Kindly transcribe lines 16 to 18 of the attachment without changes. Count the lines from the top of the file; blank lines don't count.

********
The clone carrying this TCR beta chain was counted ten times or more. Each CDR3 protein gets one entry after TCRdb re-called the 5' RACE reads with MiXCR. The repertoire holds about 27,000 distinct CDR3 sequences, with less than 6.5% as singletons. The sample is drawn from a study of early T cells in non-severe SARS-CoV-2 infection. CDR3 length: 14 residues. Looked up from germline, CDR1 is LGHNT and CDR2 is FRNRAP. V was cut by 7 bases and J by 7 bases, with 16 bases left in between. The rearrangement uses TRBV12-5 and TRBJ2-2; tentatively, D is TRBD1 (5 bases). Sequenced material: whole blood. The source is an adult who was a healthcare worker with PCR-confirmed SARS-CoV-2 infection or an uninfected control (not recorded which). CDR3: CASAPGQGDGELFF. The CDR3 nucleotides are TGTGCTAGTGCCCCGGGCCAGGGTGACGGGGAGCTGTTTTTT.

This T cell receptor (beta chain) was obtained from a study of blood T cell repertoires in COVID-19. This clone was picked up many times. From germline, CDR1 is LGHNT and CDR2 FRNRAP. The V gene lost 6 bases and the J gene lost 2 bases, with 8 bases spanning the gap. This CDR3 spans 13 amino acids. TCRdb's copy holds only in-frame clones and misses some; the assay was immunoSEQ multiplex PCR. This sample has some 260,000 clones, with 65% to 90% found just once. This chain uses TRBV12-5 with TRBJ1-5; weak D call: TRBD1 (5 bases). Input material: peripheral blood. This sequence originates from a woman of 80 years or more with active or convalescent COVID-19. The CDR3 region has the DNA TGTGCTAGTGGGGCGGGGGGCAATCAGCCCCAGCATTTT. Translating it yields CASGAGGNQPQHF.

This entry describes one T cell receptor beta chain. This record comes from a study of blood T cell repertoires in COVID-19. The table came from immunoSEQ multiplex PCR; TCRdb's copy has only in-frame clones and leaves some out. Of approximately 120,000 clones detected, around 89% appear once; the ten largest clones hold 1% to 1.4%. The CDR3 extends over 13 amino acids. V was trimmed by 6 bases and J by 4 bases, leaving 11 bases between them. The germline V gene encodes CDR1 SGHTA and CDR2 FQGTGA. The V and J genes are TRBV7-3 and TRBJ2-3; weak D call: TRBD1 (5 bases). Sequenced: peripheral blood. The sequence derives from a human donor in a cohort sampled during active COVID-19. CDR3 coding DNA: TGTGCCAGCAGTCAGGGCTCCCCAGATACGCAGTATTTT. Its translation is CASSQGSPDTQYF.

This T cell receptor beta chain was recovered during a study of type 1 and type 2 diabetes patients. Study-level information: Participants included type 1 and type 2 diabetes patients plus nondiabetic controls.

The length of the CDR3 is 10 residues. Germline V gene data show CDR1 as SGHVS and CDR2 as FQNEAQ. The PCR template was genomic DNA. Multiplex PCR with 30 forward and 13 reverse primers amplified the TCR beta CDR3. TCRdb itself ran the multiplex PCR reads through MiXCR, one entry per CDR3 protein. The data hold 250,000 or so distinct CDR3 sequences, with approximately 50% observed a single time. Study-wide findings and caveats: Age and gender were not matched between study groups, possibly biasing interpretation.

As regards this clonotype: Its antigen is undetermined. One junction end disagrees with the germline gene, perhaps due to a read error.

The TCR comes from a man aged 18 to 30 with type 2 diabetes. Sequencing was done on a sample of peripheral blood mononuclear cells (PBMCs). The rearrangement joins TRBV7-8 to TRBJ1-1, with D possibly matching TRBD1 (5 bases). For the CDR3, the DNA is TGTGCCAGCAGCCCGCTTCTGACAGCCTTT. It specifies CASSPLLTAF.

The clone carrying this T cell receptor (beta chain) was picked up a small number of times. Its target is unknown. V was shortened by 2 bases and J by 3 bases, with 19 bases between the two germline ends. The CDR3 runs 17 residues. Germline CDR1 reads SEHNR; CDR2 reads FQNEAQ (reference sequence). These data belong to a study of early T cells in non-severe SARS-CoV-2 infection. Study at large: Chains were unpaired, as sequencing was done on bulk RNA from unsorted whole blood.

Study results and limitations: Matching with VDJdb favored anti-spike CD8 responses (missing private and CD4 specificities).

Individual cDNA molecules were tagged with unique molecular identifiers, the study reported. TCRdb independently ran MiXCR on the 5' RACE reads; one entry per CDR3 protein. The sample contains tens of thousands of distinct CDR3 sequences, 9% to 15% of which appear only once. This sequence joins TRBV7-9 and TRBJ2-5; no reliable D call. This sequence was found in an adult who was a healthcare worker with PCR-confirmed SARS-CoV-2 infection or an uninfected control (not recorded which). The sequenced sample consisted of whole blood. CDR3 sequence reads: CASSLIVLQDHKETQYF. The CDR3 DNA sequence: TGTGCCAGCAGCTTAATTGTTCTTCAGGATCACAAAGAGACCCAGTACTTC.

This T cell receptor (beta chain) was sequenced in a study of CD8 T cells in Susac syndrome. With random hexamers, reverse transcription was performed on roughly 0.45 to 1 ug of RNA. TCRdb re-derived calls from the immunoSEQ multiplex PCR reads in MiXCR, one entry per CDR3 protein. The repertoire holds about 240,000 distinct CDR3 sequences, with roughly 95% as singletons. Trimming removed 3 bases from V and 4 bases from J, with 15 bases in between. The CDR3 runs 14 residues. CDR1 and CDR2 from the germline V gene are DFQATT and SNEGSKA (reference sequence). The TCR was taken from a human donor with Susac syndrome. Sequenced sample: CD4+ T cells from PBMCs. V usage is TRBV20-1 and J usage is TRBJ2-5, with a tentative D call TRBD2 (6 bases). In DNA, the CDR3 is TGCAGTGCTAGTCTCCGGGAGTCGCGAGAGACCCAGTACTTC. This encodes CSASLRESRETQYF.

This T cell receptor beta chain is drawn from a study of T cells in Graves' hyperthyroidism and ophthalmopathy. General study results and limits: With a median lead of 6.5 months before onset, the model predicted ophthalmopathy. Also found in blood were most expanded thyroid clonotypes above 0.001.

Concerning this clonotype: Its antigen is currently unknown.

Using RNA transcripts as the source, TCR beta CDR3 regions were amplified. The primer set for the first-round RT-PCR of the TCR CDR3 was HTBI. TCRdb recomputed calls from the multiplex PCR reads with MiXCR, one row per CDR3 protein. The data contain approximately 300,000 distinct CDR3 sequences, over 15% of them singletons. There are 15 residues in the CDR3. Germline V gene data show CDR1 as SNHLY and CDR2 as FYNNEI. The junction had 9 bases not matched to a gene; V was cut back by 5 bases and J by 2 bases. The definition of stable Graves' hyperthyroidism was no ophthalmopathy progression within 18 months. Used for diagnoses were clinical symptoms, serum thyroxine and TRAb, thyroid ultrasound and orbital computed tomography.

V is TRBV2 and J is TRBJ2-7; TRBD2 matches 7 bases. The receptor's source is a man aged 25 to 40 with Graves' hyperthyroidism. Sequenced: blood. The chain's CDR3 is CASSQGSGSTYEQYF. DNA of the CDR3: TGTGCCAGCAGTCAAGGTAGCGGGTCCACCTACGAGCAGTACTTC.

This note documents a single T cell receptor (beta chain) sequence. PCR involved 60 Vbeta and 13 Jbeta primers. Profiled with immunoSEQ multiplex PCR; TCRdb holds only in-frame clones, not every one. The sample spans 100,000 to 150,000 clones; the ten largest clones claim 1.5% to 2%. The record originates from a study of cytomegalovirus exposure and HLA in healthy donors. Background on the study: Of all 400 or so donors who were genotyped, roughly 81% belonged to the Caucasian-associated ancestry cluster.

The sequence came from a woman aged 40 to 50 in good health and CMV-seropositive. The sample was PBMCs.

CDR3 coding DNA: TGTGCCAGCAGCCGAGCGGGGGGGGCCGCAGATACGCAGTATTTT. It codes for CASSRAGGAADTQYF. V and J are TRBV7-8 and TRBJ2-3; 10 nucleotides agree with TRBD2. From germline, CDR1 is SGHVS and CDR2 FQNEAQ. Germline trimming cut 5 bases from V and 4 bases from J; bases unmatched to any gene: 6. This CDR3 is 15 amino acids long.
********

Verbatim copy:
This note documents a single T cell receptor (beta chain) sequence. PCR involved 60 Vbeta and 13 Jbeta primers. Profiled with immunoSEQ multiplex PCR; TCRdb holds only in-frame clones, not every one. The sample spans 100,000 to 150,000 clones; the ten largest clones claim 1.5% to 2%. The record originates from a study of cytomegalovirus exposure and HLA in healthy donors. Background on the study: Of all 400 or so donors who were genotyped, roughly 81% belonged to the Caucasian-associated ancestry cluster.

The sequence came from a woman aged 40 to 50 in good health and CMV-seropositive. The sample was PBMCs.

CDR3 coding DNA: TGTGCCAGCAGCCGAGCGGGGGGGGCCGCAGATACGCAGTATTTT. It codes for CASSRAGGAADTQYF. V and J are TRBV7-8 and TRBJ2-3; 10 nucleotides agree with TRBD2. From germline, CDR1 is SGHVS and CDR2 FQNEAQ. Germline trimming cut 5 bases from V and 4 bases from J; bases unmatched to any gene: 6. This CDR3 is 15 amino acids long.